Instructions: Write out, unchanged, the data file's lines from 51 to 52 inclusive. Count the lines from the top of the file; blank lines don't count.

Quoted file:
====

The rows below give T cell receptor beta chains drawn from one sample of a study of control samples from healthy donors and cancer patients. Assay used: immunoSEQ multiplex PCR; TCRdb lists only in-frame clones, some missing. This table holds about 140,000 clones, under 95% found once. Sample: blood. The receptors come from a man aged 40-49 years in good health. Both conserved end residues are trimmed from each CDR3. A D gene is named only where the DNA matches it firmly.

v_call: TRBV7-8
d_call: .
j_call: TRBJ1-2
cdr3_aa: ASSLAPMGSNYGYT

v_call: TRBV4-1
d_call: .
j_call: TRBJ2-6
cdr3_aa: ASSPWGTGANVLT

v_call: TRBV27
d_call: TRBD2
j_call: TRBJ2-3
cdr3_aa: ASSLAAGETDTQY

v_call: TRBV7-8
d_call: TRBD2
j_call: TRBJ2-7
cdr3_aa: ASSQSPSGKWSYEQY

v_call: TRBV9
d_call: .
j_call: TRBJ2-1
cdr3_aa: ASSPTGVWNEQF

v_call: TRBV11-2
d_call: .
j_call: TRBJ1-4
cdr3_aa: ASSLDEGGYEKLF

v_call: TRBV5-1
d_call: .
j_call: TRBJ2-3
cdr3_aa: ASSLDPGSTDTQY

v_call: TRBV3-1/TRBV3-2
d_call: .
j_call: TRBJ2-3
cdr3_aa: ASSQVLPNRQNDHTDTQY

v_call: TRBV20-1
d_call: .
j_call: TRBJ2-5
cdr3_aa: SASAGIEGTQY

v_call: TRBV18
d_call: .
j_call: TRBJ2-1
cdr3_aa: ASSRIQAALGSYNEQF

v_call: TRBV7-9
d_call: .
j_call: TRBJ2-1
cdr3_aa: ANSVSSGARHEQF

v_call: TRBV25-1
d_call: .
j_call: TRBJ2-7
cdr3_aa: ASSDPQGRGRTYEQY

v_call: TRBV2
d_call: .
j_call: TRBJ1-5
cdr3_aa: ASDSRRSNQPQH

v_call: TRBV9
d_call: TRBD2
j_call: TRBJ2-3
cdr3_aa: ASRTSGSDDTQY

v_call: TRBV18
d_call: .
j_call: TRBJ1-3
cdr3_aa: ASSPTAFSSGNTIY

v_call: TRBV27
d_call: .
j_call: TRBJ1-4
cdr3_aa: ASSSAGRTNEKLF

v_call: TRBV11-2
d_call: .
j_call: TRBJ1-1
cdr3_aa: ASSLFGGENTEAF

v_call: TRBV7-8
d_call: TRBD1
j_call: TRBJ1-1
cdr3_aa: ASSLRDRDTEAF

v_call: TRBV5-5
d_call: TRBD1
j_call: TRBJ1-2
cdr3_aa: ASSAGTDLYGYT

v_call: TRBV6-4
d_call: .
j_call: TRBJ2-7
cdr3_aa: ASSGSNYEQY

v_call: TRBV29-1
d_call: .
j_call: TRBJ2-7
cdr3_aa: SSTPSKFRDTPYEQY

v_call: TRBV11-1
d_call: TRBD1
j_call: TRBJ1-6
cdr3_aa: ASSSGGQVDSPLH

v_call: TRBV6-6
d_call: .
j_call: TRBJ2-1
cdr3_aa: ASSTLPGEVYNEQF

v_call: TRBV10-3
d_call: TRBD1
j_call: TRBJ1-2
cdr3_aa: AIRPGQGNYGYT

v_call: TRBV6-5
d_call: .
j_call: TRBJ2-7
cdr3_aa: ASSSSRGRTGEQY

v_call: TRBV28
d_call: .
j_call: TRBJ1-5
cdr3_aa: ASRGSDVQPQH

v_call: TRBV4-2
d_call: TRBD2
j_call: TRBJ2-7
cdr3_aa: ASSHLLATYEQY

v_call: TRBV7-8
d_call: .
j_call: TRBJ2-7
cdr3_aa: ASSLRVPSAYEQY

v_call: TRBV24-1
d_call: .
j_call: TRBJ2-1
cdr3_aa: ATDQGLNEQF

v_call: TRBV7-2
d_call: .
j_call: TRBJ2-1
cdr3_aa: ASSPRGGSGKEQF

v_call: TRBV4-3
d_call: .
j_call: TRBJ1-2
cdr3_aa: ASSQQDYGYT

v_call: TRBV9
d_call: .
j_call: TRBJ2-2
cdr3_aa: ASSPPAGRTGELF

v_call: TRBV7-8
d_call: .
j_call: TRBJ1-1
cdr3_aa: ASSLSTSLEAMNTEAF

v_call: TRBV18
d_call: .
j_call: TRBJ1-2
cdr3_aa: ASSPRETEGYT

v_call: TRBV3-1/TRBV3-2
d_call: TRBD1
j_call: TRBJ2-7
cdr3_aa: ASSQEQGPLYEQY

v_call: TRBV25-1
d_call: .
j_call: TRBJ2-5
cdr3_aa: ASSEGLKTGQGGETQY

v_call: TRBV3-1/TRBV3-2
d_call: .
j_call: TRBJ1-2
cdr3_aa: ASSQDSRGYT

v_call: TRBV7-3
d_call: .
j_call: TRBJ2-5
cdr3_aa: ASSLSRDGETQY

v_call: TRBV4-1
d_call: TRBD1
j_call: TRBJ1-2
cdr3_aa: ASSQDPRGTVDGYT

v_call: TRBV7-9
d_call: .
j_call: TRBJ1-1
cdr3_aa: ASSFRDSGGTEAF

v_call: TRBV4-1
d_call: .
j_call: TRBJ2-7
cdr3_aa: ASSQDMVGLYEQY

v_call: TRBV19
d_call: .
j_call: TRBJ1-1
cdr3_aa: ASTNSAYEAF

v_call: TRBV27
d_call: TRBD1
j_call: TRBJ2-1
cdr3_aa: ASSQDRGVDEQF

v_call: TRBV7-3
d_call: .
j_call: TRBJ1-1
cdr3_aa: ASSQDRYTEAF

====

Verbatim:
d_call: .
j_call: TRBJ1-5